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Harvard Forest Symposium Abstract 2010

  • Title: Carbon Balance and Dynamics in Response to Twenty Years of Nitrogen
  • Primary Author: Serita Frey (University of New Hampshire - Main Campus)
  • Additional Authors: Richard Bowden (Allegheny College); Edward Brzostek (Indiana University - Bloomington); Bruce Caldwell (Oregon State University); Susan Crow (University of Hawaii - Manoa); Michelle Day (University of New Hampshire - Main Campus); Adrien Finzi (Boston University); Kate Lajtha (Oregon State University); Jim LeMoine (University of Michigan (all campuses)); Rich MacLean (University of New Hampshire - Main Campus); Mary Martin (University of New Hampshire - Main Campus); William McDowell (University of New Hampshire - Main Campus); Knute Nadelhoffer (University of Michigan (all campuses)); Scott Ollinger (University of New Hampshire - Main Campus); Pamela Templer (Boston University)
  • Abstract:

    Anthropogenic emissions of reactive nitrogen to the atmosphere (primarily due to fertilizer production, ammonia production for industrial purposes, and fossil fuel combustion) and the subsequent deposition to Earth’s surface have increased nearly 200% since the beginning of the industrial revolution and are projected to double yet again by 2050 (Gallaway et al. 2008). Nitrogen deposition rates over large regions of the world now exceed 10 kg N ha-1 yr-1, more than an order of magnitude higher than natural background levels (Galloway et al. 2008). This fertilization of historically nitrogen-limited ecosystems has the potential to saturate biotic demand for nitrogen thereby producing a cascade of negative impacts on ecosystem processes. Following two decades of research on the nitrogen saturation phenomenon, known effects of nitrogen deposition on temperate ecosystems include increased nitrate leaching to groundwater, enhanced trace gas (i.e., nitrous and nitric oxide) emissions to the atmosphere, altered ecosystem carbon storage, nutrient imbalances (e.g., declines in tree Ca:Al and Mg:N ratios), shifts in plant community composition, and ecosystem (namely forest) decline.

    The recent scientific discussion on nitrogen deposition effects has focused on the potential relationship between nitrogen deposition and carbon sequestration (Mack et al. 2004; Magnani et al. 2007; de Vries et al. 2009). It appears that this relationship is typically positive for temperate and boreal forests, with above-ground accumulation of carbon in forests generally falling within the range of 15 to 40 kg C stored per kg N added via deposition (de Vries et al. 2009). Carbon storage in forest soils also tends to be enhanced by N deposition (Pregitzer et al. 2008; Zak et al. 2008), with the storage response ranging from 5 to 35 kg C per kg N added (de Vries et al. 2009).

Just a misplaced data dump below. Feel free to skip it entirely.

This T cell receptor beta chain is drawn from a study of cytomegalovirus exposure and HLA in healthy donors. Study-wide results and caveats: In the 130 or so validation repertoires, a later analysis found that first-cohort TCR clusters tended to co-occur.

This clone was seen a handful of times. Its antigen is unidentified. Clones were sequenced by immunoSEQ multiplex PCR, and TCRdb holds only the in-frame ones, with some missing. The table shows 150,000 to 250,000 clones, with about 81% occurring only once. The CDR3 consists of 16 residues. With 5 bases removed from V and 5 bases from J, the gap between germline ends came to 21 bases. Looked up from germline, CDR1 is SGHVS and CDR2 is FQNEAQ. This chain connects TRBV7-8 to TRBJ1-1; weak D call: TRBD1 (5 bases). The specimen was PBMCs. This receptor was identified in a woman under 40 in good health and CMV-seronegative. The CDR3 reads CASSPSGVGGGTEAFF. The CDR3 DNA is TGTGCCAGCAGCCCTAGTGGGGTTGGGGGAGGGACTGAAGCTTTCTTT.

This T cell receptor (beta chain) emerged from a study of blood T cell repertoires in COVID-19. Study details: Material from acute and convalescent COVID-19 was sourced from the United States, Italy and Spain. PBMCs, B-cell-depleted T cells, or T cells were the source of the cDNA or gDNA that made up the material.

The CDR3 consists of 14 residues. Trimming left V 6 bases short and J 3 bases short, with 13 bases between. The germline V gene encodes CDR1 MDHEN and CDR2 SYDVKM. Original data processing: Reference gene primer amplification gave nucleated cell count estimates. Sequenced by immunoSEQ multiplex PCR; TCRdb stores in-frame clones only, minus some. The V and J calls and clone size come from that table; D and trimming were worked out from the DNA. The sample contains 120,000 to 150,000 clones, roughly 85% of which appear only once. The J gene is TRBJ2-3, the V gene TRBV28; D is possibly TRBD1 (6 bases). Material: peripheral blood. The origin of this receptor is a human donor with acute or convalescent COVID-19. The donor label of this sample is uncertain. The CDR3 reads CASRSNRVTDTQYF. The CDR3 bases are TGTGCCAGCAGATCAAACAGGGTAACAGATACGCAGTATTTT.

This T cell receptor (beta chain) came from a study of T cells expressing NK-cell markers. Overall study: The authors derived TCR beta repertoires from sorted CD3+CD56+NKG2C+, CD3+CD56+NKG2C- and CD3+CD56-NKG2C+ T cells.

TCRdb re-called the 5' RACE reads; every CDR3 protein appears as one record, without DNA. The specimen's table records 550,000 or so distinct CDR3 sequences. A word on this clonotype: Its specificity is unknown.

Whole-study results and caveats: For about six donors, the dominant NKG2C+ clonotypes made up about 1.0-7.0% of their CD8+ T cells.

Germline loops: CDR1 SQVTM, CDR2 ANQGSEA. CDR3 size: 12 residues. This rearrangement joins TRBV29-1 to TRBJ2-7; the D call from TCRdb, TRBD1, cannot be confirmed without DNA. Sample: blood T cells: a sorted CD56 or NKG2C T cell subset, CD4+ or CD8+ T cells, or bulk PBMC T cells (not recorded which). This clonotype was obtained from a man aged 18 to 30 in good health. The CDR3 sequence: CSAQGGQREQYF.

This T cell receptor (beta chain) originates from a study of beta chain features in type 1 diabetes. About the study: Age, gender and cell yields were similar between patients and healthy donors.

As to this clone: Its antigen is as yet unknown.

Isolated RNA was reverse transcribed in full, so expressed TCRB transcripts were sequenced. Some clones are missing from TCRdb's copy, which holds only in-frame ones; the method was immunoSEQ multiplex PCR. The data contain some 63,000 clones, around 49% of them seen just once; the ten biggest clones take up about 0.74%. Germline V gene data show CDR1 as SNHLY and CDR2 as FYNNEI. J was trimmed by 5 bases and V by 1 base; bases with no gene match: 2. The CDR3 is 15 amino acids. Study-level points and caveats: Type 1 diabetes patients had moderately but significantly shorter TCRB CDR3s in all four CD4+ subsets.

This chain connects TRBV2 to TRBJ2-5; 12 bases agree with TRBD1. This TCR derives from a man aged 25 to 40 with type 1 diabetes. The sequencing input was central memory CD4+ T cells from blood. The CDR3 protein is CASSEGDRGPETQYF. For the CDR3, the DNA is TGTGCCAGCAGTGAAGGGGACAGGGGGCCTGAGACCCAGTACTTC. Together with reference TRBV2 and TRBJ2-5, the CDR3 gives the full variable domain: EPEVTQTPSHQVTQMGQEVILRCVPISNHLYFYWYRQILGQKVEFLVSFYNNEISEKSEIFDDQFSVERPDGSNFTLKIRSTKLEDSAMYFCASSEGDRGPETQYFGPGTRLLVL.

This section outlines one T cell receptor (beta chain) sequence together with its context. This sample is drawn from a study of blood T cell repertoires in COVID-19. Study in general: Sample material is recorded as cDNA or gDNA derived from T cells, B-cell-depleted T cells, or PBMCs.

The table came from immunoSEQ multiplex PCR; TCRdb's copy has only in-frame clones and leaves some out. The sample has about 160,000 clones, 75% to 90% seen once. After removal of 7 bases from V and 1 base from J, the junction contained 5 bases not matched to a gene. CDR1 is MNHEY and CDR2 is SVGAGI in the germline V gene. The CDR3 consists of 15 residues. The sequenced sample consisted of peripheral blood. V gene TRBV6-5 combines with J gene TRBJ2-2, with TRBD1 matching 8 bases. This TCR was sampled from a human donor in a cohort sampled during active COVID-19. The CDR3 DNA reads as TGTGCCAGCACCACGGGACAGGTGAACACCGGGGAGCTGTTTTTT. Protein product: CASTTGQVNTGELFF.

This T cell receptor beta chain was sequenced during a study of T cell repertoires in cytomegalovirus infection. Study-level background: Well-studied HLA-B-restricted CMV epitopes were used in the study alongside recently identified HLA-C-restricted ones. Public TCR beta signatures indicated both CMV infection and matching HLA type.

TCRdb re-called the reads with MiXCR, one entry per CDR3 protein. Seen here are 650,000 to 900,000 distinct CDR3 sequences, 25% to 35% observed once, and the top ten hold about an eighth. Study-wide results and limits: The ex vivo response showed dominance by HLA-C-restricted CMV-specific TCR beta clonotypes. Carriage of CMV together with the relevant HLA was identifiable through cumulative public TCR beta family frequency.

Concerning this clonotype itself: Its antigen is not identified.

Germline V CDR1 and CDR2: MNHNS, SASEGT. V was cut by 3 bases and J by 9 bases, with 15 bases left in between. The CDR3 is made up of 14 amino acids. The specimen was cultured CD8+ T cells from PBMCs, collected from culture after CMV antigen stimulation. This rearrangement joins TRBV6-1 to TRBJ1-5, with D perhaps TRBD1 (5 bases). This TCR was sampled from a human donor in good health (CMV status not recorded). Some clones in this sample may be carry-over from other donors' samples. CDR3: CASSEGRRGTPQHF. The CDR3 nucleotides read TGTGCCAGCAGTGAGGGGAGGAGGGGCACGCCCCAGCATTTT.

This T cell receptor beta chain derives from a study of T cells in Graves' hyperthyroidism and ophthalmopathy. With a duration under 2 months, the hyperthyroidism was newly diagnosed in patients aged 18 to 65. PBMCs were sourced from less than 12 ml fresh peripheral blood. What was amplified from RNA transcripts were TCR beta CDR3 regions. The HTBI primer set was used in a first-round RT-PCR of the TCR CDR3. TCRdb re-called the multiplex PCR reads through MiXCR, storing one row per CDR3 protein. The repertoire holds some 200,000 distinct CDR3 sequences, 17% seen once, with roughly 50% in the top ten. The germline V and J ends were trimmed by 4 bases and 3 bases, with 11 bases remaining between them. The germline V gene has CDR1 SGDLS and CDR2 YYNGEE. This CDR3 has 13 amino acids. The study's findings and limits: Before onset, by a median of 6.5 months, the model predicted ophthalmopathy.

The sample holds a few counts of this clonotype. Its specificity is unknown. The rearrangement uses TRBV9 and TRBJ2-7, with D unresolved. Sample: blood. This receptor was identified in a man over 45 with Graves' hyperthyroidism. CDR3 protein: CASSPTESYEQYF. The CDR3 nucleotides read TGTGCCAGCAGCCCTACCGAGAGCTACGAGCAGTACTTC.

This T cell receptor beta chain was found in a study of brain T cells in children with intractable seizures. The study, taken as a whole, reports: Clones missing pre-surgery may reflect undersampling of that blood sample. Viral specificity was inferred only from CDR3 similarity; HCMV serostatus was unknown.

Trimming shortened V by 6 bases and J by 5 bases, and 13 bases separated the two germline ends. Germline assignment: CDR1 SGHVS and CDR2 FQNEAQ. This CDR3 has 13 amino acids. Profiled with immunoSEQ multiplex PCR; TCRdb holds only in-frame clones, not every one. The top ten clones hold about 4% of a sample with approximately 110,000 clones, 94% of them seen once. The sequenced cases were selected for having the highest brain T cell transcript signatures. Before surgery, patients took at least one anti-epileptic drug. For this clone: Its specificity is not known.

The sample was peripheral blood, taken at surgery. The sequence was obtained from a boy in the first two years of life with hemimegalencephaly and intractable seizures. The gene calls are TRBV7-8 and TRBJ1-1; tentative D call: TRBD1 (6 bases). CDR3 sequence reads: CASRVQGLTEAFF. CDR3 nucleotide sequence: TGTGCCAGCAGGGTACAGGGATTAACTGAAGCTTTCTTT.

The Harvard Forest Chronic Nitrogen Addition Study is one of the few on-going, long-term N saturation experiments (Aber et al., 1989, 1998; Aber and Magill, 2004). Located in an old red pine plantation and a mixed hardwood forest the treated plots have received 50 and 150 kg N ha-1 yr-1, as NH4NO3, in six equal monthly applications during the growing season each year since the start of the experiment in 1988. Regular measurements have been made over the past 20 years to assess woody biomass production and mortality, foliar chemistry, litter fall, and soil N dynamics. Less frequent measurements of soil C pools, soil respiration, fine root dynamics, and microbial biomass and community structure have been made. An intensive sampling campaign was carried out in fall 2008 with a focus on evaluating how the long-term N additions have impacted ecosystem C storage and N dynamics. Our primary objective was to assess the amount of C and N stored in wood, foliage, litter, roots, and soil (to a depth of ~50 cm). Results from Harvard Forest indicate that chronic nitrogen additions to a mixed hardwood forest stand have increased forest floor mass and soil carbon stocks across the soil profile; suppressed litter decay; decreased microbial biomass, especially the fungal component; decreased microbial enzyme activity, particularly for enzymes responsible for protein and lignin decay; and altered microbial community structure. These results, along with those from several other recent studies, suggest that microbial responses to long-term nitrogen additions (either via fertilization or nitrogen deposition) play an important role in the observed carbon accumulation in these soils.


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    Magnani F, Mencuccini M, Borghetti M, Berbigier P, Berninger F, Delzon S, Grelle A, Hari P, Jarvis PG, Kolari P, Kowalski AS, Lankreijer H, Law BE, Lindroth A, Loustau D, Manca G, Moncrieff JB, Rayment M, Tedeschi V, Valentini R, Grace J, 2007. The human footprint in the carbon cycle of temperate and boreal forests. Nature 447: 848–850.

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  • Research Category: Large Experiments and Permanent Plot Studies, Soil Carbon and Nitrogen Dynamics